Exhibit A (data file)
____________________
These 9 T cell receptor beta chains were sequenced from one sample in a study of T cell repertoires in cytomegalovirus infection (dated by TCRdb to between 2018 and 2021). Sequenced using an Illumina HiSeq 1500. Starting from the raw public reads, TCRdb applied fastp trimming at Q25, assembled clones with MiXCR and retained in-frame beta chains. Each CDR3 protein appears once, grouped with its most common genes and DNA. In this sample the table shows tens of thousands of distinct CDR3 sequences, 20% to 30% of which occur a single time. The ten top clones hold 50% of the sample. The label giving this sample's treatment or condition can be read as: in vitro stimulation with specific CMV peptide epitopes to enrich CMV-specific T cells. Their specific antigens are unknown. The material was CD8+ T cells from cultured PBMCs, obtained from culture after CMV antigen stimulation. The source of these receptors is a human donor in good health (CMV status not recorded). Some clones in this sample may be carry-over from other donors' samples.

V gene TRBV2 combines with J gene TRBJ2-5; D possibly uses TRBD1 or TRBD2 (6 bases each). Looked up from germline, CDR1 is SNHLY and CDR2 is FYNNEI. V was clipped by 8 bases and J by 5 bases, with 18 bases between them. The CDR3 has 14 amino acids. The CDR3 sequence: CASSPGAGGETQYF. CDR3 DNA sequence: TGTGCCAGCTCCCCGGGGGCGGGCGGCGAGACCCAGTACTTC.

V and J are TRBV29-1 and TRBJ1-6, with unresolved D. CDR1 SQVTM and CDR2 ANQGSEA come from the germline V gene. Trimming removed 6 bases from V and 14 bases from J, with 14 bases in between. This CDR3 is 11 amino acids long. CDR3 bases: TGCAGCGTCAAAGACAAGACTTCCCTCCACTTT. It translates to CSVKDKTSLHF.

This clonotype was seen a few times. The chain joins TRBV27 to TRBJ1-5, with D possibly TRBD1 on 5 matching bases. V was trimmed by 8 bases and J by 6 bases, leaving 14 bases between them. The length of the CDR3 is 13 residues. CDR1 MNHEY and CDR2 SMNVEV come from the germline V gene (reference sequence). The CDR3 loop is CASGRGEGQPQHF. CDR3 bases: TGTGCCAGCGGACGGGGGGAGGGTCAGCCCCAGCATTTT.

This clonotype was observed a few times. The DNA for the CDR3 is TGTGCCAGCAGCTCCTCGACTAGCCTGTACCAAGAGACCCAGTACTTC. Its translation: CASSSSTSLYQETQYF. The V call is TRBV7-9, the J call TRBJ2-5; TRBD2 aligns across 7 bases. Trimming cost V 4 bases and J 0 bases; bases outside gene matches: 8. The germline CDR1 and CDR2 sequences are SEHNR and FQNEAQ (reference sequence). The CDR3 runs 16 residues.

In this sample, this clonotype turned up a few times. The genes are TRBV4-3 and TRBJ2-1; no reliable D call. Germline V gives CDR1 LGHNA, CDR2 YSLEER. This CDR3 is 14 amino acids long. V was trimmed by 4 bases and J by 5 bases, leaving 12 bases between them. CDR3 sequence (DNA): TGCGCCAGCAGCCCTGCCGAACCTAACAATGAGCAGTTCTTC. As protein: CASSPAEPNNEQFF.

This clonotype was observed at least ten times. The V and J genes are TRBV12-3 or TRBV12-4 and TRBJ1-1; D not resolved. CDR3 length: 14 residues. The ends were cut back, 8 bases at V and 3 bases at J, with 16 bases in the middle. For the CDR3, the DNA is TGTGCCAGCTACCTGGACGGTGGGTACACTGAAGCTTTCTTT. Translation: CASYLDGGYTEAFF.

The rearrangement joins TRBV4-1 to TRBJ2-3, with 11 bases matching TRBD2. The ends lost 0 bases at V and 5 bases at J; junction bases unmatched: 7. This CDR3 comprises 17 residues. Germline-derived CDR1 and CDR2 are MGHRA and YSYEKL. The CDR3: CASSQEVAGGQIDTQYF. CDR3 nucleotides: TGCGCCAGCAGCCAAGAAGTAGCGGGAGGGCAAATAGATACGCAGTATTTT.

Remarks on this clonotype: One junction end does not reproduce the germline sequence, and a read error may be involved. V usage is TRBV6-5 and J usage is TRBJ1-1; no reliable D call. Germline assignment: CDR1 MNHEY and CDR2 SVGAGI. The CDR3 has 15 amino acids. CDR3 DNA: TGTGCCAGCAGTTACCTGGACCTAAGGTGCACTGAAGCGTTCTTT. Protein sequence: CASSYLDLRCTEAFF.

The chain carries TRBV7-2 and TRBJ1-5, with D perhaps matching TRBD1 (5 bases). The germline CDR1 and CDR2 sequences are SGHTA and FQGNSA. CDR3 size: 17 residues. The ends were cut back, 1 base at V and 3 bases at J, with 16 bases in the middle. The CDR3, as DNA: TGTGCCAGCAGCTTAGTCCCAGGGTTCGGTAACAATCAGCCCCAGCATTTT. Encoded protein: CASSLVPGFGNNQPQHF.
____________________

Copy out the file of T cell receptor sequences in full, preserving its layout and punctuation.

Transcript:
These 9 T cell receptor beta chains were sequenced from one sample in a study of T cell repertoires in cytomegalovirus infection (dated by TCRdb to between 2018 and 2021). Sequenced using an Illumina HiSeq 1500. Starting from the raw public reads, TCRdb applied fastp trimming at Q25, assembled clones with MiXCR and retained in-frame beta chains. Each CDR3 protein appears once, grouped with its most common genes and DNA. In this sample the table shows tens of thousands of distinct CDR3 sequences, 20% to 30% of which occur a single time. The ten top clones hold 50% of the sample. The label giving this sample's treatment or condition can be read as: in vitro stimulation with specific CMV peptide epitopes to enrich CMV-specific T cells. Their specific antigens are unknown. The material was CD8+ T cells from cultured PBMCs, obtained from culture after CMV antigen stimulation. The source of these receptors is a human donor in good health (CMV status not recorded). Some clones in this sample may be carry-over from other donors' samples.

V gene TRBV2 combines with J gene TRBJ2-5; D possibly uses TRBD1 or TRBD2 (6 bases each). Looked up from germline, CDR1 is SNHLY and CDR2 is FYNNEI. V was clipped by 8 bases and J by 5 bases, with 18 bases between them. The CDR3 has 14 amino acids. The CDR3 sequence: CASSPGAGGETQYF. CDR3 DNA sequence: TGTGCCAGCTCCCCGGGGGCGGGCGGCGAGACCCAGTACTTC.

V and J are TRBV29-1 and TRBJ1-6, with unresolved D. CDR1 SQVTM and CDR2 ANQGSEA come from the germline V gene. Trimming removed 6 bases from V and 14 bases from J, with 14 bases in between. This CDR3 is 11 amino acids long. CDR3 bases: TGCAGCGTCAAAGACAAGACTTCCCTCCACTTT. It translates to CSVKDKTSLHF.

This clonotype was seen a few times. The chain joins TRBV27 to TRBJ1-5, with D possibly TRBD1 on 5 matching bases. V was trimmed by 8 bases and J by 6 bases, leaving 14 bases between them. The length of the CDR3 is 13 residues. CDR1 MNHEY and CDR2 SMNVEV come from the germline V gene (reference sequence). The CDR3 loop is CASGRGEGQPQHF. CDR3 bases: TGTGCCAGCGGACGGGGGGAGGGTCAGCCCCAGCATTTT.

This clonotype was observed a few times. The DNA for the CDR3 is TGTGCCAGCAGCTCCTCGACTAGCCTGTACCAAGAGACCCAGTACTTC. Its translation: CASSSSTSLYQETQYF. The V call is TRBV7-9, the J call TRBJ2-5; TRBD2 aligns across 7 bases. Trimming cost V 4 bases and J 0 bases; bases outside gene matches: 8. The germline CDR1 and CDR2 sequences are SEHNR and FQNEAQ (reference sequence). The CDR3 runs 16 residues.

In this sample, this clonotype turned up a few times. The genes are TRBV4-3 and TRBJ2-1; no reliable D call. Germline V gives CDR1 LGHNA, CDR2 YSLEER. This CDR3 is 14 amino acids long. V was trimmed by 4 bases and J by 5 bases, leaving 12 bases between them. CDR3 sequence (DNA): TGCGCCAGCAGCCCTGCCGAACCTAACAATGAGCAGTTCTTC. As protein: CASSPAEPNNEQFF.

This clonotype was observed at least ten times. The V and J genes are TRBV12-3 or TRBV12-4 and TRBJ1-1; D not resolved. CDR3 length: 14 residues. The ends were cut back, 8 bases at V and 3 bases at J, with 16 bases in the middle. For the CDR3, the DNA is TGTGCCAGCTACCTGGACGGTGGGTACACTGAAGCTTTCTTT. Translation: CASYLDGGYTEAFF.

The rearrangement joins TRBV4-1 to TRBJ2-3, with 11 bases matching TRBD2. The ends lost 0 bases at V and 5 bases at J; junction bases unmatched: 7. This CDR3 comprises 17 residues. Germline-derived CDR1 and CDR2 are MGHRA and YSYEKL. The CDR3: CASSQEVAGGQIDTQYF. CDR3 nucleotides: TGCGCCAGCAGCCAAGAAGTAGCGGGAGGGCAAATAGATACGCAGTATTTT.

Remarks on this clonotype: One junction end does not reproduce the germline sequence, and a read error may be involved. V usage is TRBV6-5 and J usage is TRBJ1-1; no reliable D call. Germline assignment: CDR1 MNHEY and CDR2 SVGAGI. The CDR3 has 15 amino acids. CDR3 DNA: TGTGCCAGCAGTTACCTGGACCTAAGGTGCACTGAAGCGTTCTTT. Protein sequence: CASSYLDLRCTEAFF.

The chain carries TRBV7-2 and TRBJ1-5, with D perhaps matching TRBD1 (5 bases). The germline CDR1 and CDR2 sequences are SGHTA and FQGNSA. CDR3 size: 17 residues. The ends were cut back, 1 base at V and 3 bases at J, with 16 bases in the middle. The CDR3, as DNA: TGTGCCAGCAGCTTAGTCCCAGGGTTCGGTAACAATCAGCCCCAGCATTTT. Encoded protein: CASSLVPGFGNNQPQHF.